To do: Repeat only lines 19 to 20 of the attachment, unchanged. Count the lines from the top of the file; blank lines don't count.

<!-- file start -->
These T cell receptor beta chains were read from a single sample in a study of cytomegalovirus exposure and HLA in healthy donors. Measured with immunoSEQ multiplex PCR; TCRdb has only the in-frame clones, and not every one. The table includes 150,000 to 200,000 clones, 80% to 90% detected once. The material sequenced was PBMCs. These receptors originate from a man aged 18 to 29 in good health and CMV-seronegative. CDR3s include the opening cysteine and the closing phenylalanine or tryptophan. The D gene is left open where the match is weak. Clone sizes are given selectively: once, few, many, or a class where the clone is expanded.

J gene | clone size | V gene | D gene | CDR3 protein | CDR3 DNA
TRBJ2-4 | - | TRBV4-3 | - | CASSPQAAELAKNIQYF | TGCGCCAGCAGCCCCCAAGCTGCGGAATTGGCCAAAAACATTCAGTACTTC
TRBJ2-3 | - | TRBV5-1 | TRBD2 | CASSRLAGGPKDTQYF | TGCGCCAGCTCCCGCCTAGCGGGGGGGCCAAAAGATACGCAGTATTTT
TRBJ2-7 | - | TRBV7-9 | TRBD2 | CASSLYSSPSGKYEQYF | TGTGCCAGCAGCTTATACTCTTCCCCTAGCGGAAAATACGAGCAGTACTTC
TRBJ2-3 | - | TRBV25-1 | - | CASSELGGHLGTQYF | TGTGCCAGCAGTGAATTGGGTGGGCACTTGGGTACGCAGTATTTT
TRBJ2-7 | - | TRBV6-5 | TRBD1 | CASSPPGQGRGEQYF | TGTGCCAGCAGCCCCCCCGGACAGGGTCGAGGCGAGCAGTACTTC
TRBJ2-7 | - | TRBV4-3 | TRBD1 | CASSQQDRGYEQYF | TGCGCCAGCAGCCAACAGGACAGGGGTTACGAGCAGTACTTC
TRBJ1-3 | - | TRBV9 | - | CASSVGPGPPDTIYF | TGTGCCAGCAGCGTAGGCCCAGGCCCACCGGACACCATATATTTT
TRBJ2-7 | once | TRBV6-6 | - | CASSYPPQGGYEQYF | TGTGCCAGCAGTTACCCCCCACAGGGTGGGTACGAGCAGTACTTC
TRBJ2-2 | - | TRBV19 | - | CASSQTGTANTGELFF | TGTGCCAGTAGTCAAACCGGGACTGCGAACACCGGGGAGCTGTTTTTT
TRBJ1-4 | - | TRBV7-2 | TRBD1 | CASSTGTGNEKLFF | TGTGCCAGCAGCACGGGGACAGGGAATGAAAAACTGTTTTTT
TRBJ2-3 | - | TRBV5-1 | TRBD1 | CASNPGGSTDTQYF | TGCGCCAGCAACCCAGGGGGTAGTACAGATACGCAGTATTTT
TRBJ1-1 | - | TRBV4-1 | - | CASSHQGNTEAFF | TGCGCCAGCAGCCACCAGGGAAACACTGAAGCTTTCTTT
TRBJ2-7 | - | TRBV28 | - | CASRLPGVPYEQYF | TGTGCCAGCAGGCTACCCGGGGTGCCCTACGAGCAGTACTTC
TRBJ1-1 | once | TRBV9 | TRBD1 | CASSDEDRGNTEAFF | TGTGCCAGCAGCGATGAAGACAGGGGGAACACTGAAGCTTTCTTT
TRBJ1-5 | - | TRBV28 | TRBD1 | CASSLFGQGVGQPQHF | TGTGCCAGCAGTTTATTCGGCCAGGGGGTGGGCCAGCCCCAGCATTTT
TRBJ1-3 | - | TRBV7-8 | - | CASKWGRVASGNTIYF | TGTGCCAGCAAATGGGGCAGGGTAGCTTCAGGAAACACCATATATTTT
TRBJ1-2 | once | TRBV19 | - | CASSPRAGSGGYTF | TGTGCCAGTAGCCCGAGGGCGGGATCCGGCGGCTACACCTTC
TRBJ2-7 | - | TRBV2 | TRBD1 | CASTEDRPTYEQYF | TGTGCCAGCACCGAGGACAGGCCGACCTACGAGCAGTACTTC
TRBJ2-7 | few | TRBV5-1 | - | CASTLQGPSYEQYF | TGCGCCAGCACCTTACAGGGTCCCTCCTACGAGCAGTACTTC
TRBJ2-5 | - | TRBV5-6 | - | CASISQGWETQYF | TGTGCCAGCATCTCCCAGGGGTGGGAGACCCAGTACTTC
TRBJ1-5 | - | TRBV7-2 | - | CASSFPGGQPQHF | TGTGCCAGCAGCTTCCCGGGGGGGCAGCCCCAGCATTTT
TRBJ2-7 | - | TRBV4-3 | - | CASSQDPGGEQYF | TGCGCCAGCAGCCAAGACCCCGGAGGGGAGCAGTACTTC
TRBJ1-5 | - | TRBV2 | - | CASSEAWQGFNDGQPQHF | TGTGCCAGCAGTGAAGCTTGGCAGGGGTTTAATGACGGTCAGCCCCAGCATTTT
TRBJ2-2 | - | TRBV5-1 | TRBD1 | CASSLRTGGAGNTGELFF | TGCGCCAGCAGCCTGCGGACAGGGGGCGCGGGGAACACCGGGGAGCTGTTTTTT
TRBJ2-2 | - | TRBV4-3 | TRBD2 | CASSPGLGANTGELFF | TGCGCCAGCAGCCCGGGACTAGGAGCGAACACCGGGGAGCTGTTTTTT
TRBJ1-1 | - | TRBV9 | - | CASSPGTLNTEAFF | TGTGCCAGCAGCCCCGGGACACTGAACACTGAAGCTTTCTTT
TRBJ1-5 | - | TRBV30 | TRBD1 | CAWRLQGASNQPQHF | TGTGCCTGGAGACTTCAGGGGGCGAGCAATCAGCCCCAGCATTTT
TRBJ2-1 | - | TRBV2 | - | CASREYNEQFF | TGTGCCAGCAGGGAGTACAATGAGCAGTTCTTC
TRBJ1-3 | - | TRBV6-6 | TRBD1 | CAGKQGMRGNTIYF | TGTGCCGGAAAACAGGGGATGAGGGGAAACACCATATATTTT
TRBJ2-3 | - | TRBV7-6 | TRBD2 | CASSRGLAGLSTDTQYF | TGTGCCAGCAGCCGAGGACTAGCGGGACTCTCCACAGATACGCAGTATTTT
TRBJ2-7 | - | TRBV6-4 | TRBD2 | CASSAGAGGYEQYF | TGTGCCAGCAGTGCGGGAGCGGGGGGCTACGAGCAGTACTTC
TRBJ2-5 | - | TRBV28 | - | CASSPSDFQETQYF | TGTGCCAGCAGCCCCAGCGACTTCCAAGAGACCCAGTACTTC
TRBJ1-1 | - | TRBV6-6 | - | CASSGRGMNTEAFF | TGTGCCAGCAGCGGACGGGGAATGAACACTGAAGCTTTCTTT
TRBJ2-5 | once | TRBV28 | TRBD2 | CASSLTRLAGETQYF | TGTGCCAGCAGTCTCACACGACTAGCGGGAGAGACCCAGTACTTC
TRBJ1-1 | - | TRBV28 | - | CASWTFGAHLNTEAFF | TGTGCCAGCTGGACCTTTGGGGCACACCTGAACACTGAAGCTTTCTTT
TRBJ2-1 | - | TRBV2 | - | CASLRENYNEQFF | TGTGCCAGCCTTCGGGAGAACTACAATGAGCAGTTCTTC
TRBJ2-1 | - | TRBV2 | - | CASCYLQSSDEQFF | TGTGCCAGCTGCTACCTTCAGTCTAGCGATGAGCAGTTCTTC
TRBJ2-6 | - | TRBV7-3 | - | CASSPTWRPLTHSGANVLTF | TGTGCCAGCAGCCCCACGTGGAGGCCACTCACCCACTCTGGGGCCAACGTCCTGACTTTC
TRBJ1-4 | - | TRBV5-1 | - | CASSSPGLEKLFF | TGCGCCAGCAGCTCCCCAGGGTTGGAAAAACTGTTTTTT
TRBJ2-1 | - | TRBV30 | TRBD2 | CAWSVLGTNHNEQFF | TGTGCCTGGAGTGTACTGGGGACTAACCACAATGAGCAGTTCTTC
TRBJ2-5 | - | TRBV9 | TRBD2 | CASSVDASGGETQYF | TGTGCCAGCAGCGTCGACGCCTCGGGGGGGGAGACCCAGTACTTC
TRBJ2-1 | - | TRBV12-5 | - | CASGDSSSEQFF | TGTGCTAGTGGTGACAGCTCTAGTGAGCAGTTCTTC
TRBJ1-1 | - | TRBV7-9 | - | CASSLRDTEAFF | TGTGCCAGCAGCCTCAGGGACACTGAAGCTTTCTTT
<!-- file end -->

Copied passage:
TRBJ1-2 | once | TRBV19 | - | CASSPRAGSGGYTF | TGTGCCAGTAGCCCGAGGGCGGGATCCGGCGGCTACACCTTC
TRBJ2-7 | - | TRBV2 | TRBD1 | CASTEDRPTYEQYF | TGTGCCAGCACCGAGGACAGGCCGACCTACGAGCAGTACTTC